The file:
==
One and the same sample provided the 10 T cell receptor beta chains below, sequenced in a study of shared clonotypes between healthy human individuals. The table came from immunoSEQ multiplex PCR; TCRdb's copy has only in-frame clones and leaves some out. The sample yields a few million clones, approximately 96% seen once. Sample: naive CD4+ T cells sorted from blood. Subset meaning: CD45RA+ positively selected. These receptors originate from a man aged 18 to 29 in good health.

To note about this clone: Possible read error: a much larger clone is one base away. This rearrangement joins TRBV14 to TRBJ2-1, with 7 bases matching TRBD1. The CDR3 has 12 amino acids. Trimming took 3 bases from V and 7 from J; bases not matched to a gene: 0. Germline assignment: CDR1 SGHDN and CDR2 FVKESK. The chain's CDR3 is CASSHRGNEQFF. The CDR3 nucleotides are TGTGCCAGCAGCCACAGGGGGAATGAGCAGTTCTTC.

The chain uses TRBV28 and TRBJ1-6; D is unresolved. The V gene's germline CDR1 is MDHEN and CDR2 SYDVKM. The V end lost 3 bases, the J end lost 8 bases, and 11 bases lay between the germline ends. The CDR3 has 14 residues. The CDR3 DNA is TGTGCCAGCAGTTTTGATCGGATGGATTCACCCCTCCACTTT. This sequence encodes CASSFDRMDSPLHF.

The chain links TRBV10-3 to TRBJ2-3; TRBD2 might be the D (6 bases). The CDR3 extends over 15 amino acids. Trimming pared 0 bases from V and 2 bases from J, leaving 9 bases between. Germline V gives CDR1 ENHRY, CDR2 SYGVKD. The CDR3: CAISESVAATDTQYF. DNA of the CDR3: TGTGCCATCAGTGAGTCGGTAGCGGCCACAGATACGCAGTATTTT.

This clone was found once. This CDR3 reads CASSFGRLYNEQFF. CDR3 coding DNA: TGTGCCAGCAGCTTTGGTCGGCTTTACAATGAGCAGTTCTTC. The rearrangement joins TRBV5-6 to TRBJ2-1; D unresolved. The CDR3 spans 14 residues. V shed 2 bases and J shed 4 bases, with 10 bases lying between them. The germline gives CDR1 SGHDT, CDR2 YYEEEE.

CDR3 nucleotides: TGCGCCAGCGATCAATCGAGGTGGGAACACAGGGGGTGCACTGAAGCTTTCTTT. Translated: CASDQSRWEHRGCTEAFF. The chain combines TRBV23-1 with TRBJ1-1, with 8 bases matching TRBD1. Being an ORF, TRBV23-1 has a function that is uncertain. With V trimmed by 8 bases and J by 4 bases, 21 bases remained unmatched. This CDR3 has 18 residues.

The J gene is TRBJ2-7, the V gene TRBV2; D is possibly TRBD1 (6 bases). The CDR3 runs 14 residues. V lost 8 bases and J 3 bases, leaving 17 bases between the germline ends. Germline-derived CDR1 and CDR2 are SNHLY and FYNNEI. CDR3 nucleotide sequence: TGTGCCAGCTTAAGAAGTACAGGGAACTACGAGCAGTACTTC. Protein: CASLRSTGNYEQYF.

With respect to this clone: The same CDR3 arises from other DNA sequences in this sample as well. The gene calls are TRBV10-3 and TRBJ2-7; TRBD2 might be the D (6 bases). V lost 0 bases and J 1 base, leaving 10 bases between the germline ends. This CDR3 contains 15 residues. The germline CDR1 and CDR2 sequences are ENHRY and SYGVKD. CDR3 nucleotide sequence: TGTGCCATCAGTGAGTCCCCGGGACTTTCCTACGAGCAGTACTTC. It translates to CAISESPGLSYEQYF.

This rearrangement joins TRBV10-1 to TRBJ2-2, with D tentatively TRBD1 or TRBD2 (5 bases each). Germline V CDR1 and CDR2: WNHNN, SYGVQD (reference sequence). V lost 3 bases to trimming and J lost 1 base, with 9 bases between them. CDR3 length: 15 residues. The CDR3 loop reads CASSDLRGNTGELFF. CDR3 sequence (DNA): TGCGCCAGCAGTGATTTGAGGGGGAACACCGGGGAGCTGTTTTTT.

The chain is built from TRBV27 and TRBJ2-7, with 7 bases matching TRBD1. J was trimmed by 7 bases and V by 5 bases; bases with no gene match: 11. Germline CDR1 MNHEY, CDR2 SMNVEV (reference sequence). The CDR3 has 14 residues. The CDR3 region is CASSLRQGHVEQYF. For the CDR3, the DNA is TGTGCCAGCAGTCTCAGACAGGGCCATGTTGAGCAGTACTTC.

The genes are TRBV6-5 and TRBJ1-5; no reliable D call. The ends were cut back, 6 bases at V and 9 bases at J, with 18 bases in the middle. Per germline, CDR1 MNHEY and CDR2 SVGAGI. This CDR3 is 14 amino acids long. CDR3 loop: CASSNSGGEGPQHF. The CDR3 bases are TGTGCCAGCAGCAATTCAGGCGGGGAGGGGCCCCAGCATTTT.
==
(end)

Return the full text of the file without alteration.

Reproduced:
One and the same sample provided the 10 T cell receptor beta chains below, sequenced in a study of shared clonotypes between healthy human individuals. The table came from immunoSEQ multiplex PCR; TCRdb's copy has only in-frame clones and leaves some out. The sample yields a few million clones, approximately 96% seen once. Sample: naive CD4+ T cells sorted from blood. Subset meaning: CD45RA+ positively selected. These receptors originate from a man aged 18 to 29 in good health.

To note about this clone: Possible read error: a much larger clone is one base away. This rearrangement joins TRBV14 to TRBJ2-1, with 7 bases matching TRBD1. The CDR3 has 12 amino acids. Trimming took 3 bases from V and 7 from J; bases not matched to a gene: 0. Germline assignment: CDR1 SGHDN and CDR2 FVKESK. The chain's CDR3 is CASSHRGNEQFF. The CDR3 nucleotides are TGTGCCAGCAGCCACAGGGGGAATGAGCAGTTCTTC.

The chain uses TRBV28 and TRBJ1-6; D is unresolved. The V gene's germline CDR1 is MDHEN and CDR2 SYDVKM. The V end lost 3 bases, the J end lost 8 bases, and 11 bases lay between the germline ends. The CDR3 has 14 residues. The CDR3 DNA is TGTGCCAGCAGTTTTGATCGGATGGATTCACCCCTCCACTTT. This sequence encodes CASSFDRMDSPLHF.

The chain links TRBV10-3 to TRBJ2-3; TRBD2 might be the D (6 bases). The CDR3 extends over 15 amino acids. Trimming pared 0 bases from V and 2 bases from J, leaving 9 bases between. Germline V gives CDR1 ENHRY, CDR2 SYGVKD. The CDR3: CAISESVAATDTQYF. DNA of the CDR3: TGTGCCATCAGTGAGTCGGTAGCGGCCACAGATACGCAGTATTTT.

This clone was found once. This CDR3 reads CASSFGRLYNEQFF. CDR3 coding DNA: TGTGCCAGCAGCTTTGGTCGGCTTTACAATGAGCAGTTCTTC. The rearrangement joins TRBV5-6 to TRBJ2-1; D unresolved. The CDR3 spans 14 residues. V shed 2 bases and J shed 4 bases, with 10 bases lying between them. The germline gives CDR1 SGHDT, CDR2 YYEEEE.

CDR3 nucleotides: TGCGCCAGCGATCAATCGAGGTGGGAACACAGGGGGTGCACTGAAGCTTTCTTT. Translated: CASDQSRWEHRGCTEAFF. The chain combines TRBV23-1 with TRBJ1-1, with 8 bases matching TRBD1. Being an ORF, TRBV23-1 has a function that is uncertain. With V trimmed by 8 bases and J by 4 bases, 21 bases remained unmatched. This CDR3 has 18 residues.

The J gene is TRBJ2-7, the V gene TRBV2; D is possibly TRBD1 (6 bases). The CDR3 runs 14 residues. V lost 8 bases and J 3 bases, leaving 17 bases between the germline ends. Germline-derived CDR1 and CDR2 are SNHLY and FYNNEI. CDR3 nucleotide sequence: TGTGCCAGCTTAAGAAGTACAGGGAACTACGAGCAGTACTTC. Protein: CASLRSTGNYEQYF.

With respect to this clone: The same CDR3 arises from other DNA sequences in this sample as well. The gene calls are TRBV10-3 and TRBJ2-7; TRBD2 might be the D (6 bases). V lost 0 bases and J 1 base, leaving 10 bases between the germline ends. This CDR3 contains 15 residues. The germline CDR1 and CDR2 sequences are ENHRY and SYGVKD. CDR3 nucleotide sequence: TGTGCCATCAGTGAGTCCCCGGGACTTTCCTACGAGCAGTACTTC. It translates to CAISESPGLSYEQYF.

This rearrangement joins TRBV10-1 to TRBJ2-2, with D tentatively TRBD1 or TRBD2 (5 bases each). Germline V CDR1 and CDR2: WNHNN, SYGVQD (reference sequence). V lost 3 bases to trimming and J lost 1 base, with 9 bases between them. CDR3 length: 15 residues. The CDR3 loop reads CASSDLRGNTGELFF. CDR3 sequence (DNA): TGCGCCAGCAGTGATTTGAGGGGGAACACCGGGGAGCTGTTTTTT.

The chain is built from TRBV27 and TRBJ2-7, with 7 bases matching TRBD1. J was trimmed by 7 bases and V by 5 bases; bases with no gene match: 11. Germline CDR1 MNHEY, CDR2 SMNVEV (reference sequence). The CDR3 has 14 residues. The CDR3 region is CASSLRQGHVEQYF. For the CDR3, the DNA is TGTGCCAGCAGTCTCAGACAGGGCCATGTTGAGCAGTACTTC.

The genes are TRBV6-5 and TRBJ1-5; no reliable D call. The ends were cut back, 6 bases at V and 9 bases at J, with 18 bases in the middle. Per germline, CDR1 MNHEY and CDR2 SVGAGI. This CDR3 is 14 amino acids long. CDR3 loop: CASSNSGGEGPQHF. The CDR3 bases are TGTGCCAGCAGCAATTCAGGCGGGGAGGGGCCCCAGCATTTT.